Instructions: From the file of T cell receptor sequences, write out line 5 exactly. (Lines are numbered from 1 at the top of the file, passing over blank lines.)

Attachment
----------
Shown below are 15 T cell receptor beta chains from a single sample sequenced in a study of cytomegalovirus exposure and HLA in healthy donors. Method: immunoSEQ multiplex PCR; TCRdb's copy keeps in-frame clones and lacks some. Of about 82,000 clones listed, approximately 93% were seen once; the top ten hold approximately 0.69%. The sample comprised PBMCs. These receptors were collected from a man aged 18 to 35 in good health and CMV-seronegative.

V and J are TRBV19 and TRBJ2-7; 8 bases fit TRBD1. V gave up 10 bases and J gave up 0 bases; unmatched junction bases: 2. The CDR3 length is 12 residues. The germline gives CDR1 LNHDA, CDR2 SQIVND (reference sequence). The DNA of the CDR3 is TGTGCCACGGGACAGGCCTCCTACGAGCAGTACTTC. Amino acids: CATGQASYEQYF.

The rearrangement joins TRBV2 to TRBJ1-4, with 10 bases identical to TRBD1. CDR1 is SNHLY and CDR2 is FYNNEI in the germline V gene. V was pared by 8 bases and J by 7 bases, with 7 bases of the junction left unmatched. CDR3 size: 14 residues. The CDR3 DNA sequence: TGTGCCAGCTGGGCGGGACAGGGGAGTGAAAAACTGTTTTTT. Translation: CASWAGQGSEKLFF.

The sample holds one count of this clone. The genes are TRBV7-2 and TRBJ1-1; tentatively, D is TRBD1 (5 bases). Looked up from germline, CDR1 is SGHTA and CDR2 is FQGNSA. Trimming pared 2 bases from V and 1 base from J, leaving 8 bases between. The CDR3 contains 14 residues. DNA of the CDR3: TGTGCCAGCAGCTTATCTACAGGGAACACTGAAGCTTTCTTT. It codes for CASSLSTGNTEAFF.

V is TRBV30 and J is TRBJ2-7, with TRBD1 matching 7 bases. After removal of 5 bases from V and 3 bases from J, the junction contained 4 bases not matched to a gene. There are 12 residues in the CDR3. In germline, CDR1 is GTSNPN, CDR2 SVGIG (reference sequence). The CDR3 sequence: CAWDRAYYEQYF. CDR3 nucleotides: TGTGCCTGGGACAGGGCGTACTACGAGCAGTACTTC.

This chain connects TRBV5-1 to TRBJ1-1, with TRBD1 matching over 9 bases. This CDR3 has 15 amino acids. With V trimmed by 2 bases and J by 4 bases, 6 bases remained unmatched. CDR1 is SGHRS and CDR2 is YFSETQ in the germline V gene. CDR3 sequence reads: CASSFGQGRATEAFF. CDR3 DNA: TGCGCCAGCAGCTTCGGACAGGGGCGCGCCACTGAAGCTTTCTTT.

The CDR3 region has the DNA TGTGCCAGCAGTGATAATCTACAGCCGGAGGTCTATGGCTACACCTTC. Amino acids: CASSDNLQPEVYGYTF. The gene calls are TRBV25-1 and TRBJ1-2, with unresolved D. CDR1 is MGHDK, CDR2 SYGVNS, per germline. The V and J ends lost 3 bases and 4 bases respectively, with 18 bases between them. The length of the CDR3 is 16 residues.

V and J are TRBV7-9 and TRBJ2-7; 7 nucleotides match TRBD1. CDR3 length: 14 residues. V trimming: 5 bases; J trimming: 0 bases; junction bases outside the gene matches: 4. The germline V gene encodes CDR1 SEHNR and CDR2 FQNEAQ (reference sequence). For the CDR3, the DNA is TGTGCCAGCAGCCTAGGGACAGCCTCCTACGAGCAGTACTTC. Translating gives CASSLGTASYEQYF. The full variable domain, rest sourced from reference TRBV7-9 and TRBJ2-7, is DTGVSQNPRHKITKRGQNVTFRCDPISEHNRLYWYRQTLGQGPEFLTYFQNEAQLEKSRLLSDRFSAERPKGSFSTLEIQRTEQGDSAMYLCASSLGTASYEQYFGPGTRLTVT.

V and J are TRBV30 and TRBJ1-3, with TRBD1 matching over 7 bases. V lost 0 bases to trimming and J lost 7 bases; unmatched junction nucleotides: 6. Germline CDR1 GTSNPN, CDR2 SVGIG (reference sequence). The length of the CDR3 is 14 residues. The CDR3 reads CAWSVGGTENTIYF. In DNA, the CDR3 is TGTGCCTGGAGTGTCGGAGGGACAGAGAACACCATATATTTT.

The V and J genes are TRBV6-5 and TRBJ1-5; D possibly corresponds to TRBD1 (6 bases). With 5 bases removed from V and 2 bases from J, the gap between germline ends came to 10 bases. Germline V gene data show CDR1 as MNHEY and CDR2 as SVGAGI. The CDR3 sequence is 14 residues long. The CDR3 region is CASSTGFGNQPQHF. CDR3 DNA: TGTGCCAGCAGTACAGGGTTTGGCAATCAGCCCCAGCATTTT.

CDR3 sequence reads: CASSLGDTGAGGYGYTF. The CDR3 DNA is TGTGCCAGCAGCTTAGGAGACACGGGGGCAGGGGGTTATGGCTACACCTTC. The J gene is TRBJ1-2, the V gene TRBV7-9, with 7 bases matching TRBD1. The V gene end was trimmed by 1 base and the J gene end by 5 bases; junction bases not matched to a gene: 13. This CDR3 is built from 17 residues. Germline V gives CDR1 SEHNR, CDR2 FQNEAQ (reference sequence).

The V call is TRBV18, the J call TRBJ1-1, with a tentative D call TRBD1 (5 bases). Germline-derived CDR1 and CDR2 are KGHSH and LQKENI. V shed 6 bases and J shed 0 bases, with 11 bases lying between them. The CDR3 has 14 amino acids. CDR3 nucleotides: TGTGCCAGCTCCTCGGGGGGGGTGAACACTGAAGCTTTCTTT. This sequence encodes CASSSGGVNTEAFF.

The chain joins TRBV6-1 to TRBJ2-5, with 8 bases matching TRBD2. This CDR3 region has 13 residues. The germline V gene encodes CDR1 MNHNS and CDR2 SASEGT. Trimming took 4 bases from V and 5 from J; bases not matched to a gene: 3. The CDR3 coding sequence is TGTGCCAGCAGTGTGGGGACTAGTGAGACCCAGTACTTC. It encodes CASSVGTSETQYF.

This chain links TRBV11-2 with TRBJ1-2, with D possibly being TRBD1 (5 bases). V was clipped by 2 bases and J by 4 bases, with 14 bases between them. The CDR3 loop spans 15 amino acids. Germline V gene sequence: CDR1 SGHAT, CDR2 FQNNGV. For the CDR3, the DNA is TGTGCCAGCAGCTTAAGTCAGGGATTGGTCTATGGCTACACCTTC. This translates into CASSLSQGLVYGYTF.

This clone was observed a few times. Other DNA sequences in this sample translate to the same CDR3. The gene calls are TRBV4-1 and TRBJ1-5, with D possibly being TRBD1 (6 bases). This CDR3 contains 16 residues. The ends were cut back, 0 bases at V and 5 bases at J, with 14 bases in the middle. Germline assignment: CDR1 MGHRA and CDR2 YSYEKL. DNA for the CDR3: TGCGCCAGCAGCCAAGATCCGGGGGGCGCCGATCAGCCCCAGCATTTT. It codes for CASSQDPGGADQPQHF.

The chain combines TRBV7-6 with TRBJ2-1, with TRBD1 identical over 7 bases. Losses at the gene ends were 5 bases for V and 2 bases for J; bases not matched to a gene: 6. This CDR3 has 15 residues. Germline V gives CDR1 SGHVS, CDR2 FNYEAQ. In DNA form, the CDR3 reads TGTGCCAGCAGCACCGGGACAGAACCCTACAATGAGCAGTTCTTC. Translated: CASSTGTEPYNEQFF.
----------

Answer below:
V is TRBV30 and J is TRBJ2-7, with TRBD1 matching 7 bases. After removal of 5 bases from V and 3 bases from J, the junction contained 4 bases not matched to a gene. There are 12 residues in the CDR3. In germline, CDR1 is GTSNPN, CDR2 SVGIG (reference sequence). The CDR3 sequence: CAWDRAYYEQYF. CDR3 nucleotides: TGTGCCTGGGACAGGGCGTACTACGAGCAGTACTTC.